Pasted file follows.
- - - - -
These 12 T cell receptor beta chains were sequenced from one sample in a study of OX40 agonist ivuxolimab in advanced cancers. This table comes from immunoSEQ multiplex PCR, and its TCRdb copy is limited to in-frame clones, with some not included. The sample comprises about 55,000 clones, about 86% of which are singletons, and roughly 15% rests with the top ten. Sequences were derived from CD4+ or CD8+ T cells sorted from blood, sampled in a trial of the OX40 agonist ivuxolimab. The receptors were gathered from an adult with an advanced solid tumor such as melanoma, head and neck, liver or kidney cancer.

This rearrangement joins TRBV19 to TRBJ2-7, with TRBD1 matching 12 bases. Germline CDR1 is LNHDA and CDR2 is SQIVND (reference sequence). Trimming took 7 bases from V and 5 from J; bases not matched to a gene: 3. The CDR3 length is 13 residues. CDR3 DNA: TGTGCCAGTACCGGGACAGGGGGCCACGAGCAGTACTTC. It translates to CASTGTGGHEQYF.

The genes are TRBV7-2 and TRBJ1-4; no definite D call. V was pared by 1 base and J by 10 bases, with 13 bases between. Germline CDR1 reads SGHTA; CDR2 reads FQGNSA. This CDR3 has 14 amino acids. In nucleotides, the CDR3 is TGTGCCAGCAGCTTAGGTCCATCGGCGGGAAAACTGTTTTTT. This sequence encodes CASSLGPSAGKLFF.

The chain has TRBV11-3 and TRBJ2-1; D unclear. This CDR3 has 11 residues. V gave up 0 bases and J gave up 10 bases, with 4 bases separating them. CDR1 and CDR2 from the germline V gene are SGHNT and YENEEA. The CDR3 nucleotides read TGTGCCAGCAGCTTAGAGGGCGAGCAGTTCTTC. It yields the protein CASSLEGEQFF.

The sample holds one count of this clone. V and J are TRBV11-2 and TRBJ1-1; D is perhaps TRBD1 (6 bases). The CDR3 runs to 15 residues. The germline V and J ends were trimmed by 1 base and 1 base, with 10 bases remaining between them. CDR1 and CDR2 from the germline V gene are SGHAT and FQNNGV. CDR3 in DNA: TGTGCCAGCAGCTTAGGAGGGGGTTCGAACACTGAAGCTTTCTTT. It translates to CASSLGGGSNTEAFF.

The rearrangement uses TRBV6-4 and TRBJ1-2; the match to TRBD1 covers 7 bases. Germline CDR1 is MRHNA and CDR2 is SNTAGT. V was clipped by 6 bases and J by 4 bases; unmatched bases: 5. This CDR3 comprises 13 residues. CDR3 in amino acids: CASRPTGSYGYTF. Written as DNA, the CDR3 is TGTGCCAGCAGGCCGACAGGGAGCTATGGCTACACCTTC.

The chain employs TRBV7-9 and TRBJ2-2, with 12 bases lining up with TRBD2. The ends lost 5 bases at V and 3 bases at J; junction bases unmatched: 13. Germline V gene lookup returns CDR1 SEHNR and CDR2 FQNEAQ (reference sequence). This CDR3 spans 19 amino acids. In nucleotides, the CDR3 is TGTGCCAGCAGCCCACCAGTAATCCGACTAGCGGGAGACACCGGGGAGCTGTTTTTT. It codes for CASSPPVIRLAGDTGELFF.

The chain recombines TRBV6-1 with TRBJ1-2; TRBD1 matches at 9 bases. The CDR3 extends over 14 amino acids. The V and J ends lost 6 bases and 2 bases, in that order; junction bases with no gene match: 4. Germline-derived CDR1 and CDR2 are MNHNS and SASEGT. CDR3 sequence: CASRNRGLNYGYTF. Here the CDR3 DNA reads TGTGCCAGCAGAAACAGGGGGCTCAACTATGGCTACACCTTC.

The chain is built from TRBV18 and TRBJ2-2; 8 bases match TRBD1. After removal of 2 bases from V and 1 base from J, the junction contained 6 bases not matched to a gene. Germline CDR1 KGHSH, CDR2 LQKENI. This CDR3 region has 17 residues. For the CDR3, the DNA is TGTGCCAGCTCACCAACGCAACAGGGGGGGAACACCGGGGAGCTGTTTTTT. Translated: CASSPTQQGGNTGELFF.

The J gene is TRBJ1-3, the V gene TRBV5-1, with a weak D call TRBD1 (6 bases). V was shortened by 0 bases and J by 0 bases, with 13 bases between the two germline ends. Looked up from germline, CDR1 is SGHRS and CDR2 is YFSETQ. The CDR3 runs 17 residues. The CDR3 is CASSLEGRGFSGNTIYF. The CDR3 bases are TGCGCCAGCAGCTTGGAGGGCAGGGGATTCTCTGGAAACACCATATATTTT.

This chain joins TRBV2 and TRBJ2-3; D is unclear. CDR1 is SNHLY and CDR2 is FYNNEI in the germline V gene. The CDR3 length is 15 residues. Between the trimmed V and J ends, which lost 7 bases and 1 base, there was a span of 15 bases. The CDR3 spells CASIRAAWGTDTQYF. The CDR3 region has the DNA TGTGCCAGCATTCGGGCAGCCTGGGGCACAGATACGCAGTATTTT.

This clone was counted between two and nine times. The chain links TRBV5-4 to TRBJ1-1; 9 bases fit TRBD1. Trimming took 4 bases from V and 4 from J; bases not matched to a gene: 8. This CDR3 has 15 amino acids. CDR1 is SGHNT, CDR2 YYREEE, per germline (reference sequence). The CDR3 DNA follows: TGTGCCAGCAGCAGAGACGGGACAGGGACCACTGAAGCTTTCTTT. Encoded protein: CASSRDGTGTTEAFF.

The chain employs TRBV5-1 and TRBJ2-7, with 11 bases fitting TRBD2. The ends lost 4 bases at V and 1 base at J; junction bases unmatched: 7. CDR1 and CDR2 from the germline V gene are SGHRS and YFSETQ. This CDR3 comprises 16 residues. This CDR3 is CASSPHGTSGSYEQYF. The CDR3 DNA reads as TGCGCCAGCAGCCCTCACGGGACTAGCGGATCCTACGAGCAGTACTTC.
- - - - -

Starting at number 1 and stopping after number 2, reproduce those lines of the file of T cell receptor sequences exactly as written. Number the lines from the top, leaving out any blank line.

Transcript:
These 12 T cell receptor beta chains were sequenced from one sample in a study of OX40 agonist ivuxolimab in advanced cancers. This table comes from immunoSEQ multiplex PCR, and its TCRdb copy is limited to in-frame clones, with some not included. The sample comprises about 55,000 clones, about 86% of which are singletons, and roughly 15% rests with the top ten. Sequences were derived from CD4+ or CD8+ T cells sorted from blood, sampled in a trial of the OX40 agonist ivuxolimab. The receptors were gathered from an adult with an advanced solid tumor such as melanoma, head and neck, liver or kidney cancer.

This rearrangement joins TRBV19 to TRBJ2-7, with TRBD1 matching 12 bases. Germline CDR1 is LNHDA and CDR2 is SQIVND (reference sequence). Trimming took 7 bases from V and 5 from J; bases not matched to a gene: 3. The CDR3 length is 13 residues. CDR3 DNA: TGTGCCAGTACCGGGACAGGGGGCCACGAGCAGTACTTC. It translates to CASTGTGGHEQYF.